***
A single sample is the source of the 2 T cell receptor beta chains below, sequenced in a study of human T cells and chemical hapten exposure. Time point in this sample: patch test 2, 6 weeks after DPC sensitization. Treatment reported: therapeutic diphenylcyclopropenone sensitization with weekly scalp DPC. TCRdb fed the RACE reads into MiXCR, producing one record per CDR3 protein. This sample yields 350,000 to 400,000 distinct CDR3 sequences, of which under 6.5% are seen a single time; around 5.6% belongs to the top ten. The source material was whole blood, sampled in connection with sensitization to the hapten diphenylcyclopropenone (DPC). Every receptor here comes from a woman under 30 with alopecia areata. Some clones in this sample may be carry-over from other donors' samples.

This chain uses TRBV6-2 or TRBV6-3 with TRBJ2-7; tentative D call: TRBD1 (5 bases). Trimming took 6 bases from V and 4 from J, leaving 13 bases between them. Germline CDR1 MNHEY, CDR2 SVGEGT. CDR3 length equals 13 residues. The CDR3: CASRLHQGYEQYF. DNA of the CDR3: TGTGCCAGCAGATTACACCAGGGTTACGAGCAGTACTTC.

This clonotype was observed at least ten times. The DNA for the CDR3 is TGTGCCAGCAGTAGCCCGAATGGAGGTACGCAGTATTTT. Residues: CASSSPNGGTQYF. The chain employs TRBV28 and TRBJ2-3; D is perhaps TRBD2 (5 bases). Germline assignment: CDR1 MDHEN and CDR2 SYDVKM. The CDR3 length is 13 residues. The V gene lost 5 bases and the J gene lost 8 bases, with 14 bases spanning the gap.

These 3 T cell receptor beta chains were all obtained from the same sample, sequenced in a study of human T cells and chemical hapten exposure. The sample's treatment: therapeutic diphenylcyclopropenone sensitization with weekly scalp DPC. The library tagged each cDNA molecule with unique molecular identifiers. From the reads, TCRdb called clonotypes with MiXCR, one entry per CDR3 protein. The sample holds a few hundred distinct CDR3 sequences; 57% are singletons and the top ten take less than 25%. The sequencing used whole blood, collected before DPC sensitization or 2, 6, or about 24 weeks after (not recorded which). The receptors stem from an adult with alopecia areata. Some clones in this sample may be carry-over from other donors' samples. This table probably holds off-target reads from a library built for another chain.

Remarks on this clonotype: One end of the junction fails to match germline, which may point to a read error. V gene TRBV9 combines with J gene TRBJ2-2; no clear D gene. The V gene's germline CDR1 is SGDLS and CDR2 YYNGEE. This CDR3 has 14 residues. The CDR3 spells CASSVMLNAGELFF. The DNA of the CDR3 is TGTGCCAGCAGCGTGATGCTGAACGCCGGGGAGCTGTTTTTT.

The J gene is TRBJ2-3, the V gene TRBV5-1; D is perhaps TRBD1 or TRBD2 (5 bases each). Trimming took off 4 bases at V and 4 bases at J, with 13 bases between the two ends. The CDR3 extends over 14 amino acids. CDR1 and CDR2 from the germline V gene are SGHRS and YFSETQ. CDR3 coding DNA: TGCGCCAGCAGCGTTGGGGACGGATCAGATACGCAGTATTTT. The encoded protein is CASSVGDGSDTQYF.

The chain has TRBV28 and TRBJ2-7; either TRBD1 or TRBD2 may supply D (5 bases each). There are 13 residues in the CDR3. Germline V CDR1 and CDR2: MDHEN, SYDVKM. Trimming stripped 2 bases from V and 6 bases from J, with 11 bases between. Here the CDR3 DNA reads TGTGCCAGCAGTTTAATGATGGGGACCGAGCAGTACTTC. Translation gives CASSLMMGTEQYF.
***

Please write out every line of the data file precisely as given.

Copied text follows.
A single sample is the source of the 2 T cell receptor beta chains below, sequenced in a study of human T cells and chemical hapten exposure. Time point in this sample: patch test 2, 6 weeks after DPC sensitization. Treatment reported: therapeutic diphenylcyclopropenone sensitization with weekly scalp DPC. TCRdb fed the RACE reads into MiXCR, producing one record per CDR3 protein. This sample yields 350,000 to 400,000 distinct CDR3 sequences, of which under 6.5% are seen a single time; around 5.6% belongs to the top ten. The source material was whole blood, sampled in connection with sensitization to the hapten diphenylcyclopropenone (DPC). Every receptor here comes from a woman under 30 with alopecia areata. Some clones in this sample may be carry-over from other donors' samples.

This chain uses TRBV6-2 or TRBV6-3 with TRBJ2-7; tentative D call: TRBD1 (5 bases). Trimming took 6 bases from V and 4 from J, leaving 13 bases between them. Germline CDR1 MNHEY, CDR2 SVGEGT. CDR3 length equals 13 residues. The CDR3: CASRLHQGYEQYF. DNA of the CDR3: TGTGCCAGCAGATTACACCAGGGTTACGAGCAGTACTTC.

This clonotype was observed at least ten times. The DNA for the CDR3 is TGTGCCAGCAGTAGCCCGAATGGAGGTACGCAGTATTTT. Residues: CASSSPNGGTQYF. The chain employs TRBV28 and TRBJ2-3; D is perhaps TRBD2 (5 bases). Germline assignment: CDR1 MDHEN and CDR2 SYDVKM. The CDR3 length is 13 residues. The V gene lost 5 bases and the J gene lost 8 bases, with 14 bases spanning the gap.

These 3 T cell receptor beta chains were all obtained from the same sample, sequenced in a study of human T cells and chemical hapten exposure. The sample's treatment: therapeutic diphenylcyclopropenone sensitization with weekly scalp DPC. The library tagged each cDNA molecule with unique molecular identifiers. From the reads, TCRdb called clonotypes with MiXCR, one entry per CDR3 protein. The sample holds a few hundred distinct CDR3 sequences; 57% are singletons and the top ten take less than 25%. The sequencing used whole blood, collected before DPC sensitization or 2, 6, or about 24 weeks after (not recorded which). The receptors stem from an adult with alopecia areata. Some clones in this sample may be carry-over from other donors' samples. This table probably holds off-target reads from a library built for another chain.

Remarks on this clonotype: One end of the junction fails to match germline, which may point to a read error. V gene TRBV9 combines with J gene TRBJ2-2; no clear D gene. The V gene's germline CDR1 is SGDLS and CDR2 YYNGEE. This CDR3 has 14 residues. The CDR3 spells CASSVMLNAGELFF. The DNA of the CDR3 is TGTGCCAGCAGCGTGATGCTGAACGCCGGGGAGCTGTTTTTT.

The J gene is TRBJ2-3, the V gene TRBV5-1; D is perhaps TRBD1 or TRBD2 (5 bases each). Trimming took off 4 bases at V and 4 bases at J, with 13 bases between the two ends. The CDR3 extends over 14 amino acids. CDR1 and CDR2 from the germline V gene are SGHRS and YFSETQ. CDR3 coding DNA: TGCGCCAGCAGCGTTGGGGACGGATCAGATACGCAGTATTTT. The encoded protein is CASSVGDGSDTQYF.

The chain has TRBV28 and TRBJ2-7; either TRBD1 or TRBD2 may supply D (5 bases each). There are 13 residues in the CDR3. Germline V CDR1 and CDR2: MDHEN, SYDVKM. Trimming stripped 2 bases from V and 6 bases from J, with 11 bases between. Here the CDR3 DNA reads TGTGCCAGCAGTTTAATGATGGGGACCGAGCAGTACTTC. Translation gives CASSLMMGTEQYF.